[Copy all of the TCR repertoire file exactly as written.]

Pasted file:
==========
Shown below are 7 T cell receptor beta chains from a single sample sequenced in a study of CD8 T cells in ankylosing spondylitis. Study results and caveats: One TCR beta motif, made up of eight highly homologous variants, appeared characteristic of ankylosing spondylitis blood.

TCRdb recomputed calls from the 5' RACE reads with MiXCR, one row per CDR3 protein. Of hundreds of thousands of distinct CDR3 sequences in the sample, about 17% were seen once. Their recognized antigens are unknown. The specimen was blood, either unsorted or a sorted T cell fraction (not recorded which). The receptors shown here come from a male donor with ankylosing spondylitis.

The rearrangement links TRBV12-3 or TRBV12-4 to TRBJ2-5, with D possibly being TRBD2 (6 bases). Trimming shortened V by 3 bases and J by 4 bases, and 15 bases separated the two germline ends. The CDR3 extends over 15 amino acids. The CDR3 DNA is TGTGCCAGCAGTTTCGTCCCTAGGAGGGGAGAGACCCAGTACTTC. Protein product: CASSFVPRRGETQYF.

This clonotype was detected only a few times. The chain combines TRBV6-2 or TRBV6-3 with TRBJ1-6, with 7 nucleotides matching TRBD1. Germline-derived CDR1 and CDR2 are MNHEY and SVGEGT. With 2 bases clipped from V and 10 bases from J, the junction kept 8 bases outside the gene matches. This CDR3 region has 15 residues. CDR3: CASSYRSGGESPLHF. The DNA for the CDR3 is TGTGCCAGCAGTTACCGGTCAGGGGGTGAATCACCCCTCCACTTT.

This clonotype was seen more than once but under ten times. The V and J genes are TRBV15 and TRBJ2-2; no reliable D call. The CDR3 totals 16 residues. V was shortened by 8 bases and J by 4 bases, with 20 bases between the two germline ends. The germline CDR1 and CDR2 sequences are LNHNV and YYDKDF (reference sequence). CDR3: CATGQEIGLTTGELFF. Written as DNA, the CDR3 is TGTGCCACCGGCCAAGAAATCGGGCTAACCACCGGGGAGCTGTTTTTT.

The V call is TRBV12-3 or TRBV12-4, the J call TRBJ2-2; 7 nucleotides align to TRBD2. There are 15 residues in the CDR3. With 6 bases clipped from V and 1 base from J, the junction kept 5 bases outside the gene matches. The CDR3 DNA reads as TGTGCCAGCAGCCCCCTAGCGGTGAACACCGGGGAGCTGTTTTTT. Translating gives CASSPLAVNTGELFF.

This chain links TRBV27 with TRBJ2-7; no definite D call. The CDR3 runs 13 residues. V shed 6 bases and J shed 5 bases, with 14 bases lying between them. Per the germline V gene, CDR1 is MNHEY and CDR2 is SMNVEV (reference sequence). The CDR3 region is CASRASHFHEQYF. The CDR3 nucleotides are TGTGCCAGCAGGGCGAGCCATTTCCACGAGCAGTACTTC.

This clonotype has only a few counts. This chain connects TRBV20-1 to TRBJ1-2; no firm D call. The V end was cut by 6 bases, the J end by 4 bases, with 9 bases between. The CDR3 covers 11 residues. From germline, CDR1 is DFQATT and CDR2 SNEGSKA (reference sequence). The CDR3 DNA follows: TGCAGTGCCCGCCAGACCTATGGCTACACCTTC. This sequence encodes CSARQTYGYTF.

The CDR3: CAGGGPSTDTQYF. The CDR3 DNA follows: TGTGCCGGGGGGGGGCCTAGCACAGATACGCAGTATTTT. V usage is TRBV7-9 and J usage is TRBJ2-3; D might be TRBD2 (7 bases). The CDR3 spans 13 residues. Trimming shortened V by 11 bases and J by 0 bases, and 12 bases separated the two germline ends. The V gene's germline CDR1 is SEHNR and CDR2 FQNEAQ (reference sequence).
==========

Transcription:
Shown below are 7 T cell receptor beta chains from a single sample sequenced in a study of CD8 T cells in ankylosing spondylitis. Study results and caveats: One TCR beta motif, made up of eight highly homologous variants, appeared characteristic of ankylosing spondylitis blood.

TCRdb recomputed calls from the 5' RACE reads with MiXCR, one row per CDR3 protein. Of hundreds of thousands of distinct CDR3 sequences in the sample, about 17% were seen once. Their recognized antigens are unknown. The specimen was blood, either unsorted or a sorted T cell fraction (not recorded which). The receptors shown here come from a male donor with ankylosing spondylitis.

The rearrangement links TRBV12-3 or TRBV12-4 to TRBJ2-5, with D possibly being TRBD2 (6 bases). Trimming shortened V by 3 bases and J by 4 bases, and 15 bases separated the two germline ends. The CDR3 extends over 15 amino acids. The CDR3 DNA is TGTGCCAGCAGTTTCGTCCCTAGGAGGGGAGAGACCCAGTACTTC. Protein product: CASSFVPRRGETQYF.

This clonotype was detected only a few times. The chain combines TRBV6-2 or TRBV6-3 with TRBJ1-6, with 7 nucleotides matching TRBD1. Germline-derived CDR1 and CDR2 are MNHEY and SVGEGT. With 2 bases clipped from V and 10 bases from J, the junction kept 8 bases outside the gene matches. This CDR3 region has 15 residues. CDR3: CASSYRSGGESPLHF. The DNA for the CDR3 is TGTGCCAGCAGTTACCGGTCAGGGGGTGAATCACCCCTCCACTTT.

This clonotype was seen more than once but under ten times. The V and J genes are TRBV15 and TRBJ2-2; no reliable D call. The CDR3 totals 16 residues. V was shortened by 8 bases and J by 4 bases, with 20 bases between the two germline ends. The germline CDR1 and CDR2 sequences are LNHNV and YYDKDF (reference sequence). CDR3: CATGQEIGLTTGELFF. Written as DNA, the CDR3 is TGTGCCACCGGCCAAGAAATCGGGCTAACCACCGGGGAGCTGTTTTTT.

The V call is TRBV12-3 or TRBV12-4, the J call TRBJ2-2; 7 nucleotides align to TRBD2. There are 15 residues in the CDR3. With 6 bases clipped from V and 1 base from J, the junction kept 5 bases outside the gene matches. The CDR3 DNA reads as TGTGCCAGCAGCCCCCTAGCGGTGAACACCGGGGAGCTGTTTTTT. Translating gives CASSPLAVNTGELFF.

This chain links TRBV27 with TRBJ2-7; no definite D call. The CDR3 runs 13 residues. V shed 6 bases and J shed 5 bases, with 14 bases lying between them. Per the germline V gene, CDR1 is MNHEY and CDR2 is SMNVEV (reference sequence). The CDR3 region is CASRASHFHEQYF. The CDR3 nucleotides are TGTGCCAGCAGGGCGAGCCATTTCCACGAGCAGTACTTC.

This clonotype has only a few counts. This chain connects TRBV20-1 to TRBJ1-2; no firm D call. The V end was cut by 6 bases, the J end by 4 bases, with 9 bases between. The CDR3 covers 11 residues. From germline, CDR1 is DFQATT and CDR2 SNEGSKA (reference sequence). The CDR3 DNA follows: TGCAGTGCCCGCCAGACCTATGGCTACACCTTC. This sequence encodes CSARQTYGYTF.

The CDR3: CAGGGPSTDTQYF. The CDR3 DNA follows: TGTGCCGGGGGGGGGCCTAGCACAGATACGCAGTATTTT. V usage is TRBV7-9 and J usage is TRBJ2-3; D might be TRBD2 (7 bases). The CDR3 spans 13 residues. Trimming shortened V by 11 bases and J by 0 bases, and 12 bases separated the two germline ends. The V gene's germline CDR1 is SEHNR and CDR2 FQNEAQ (reference sequence).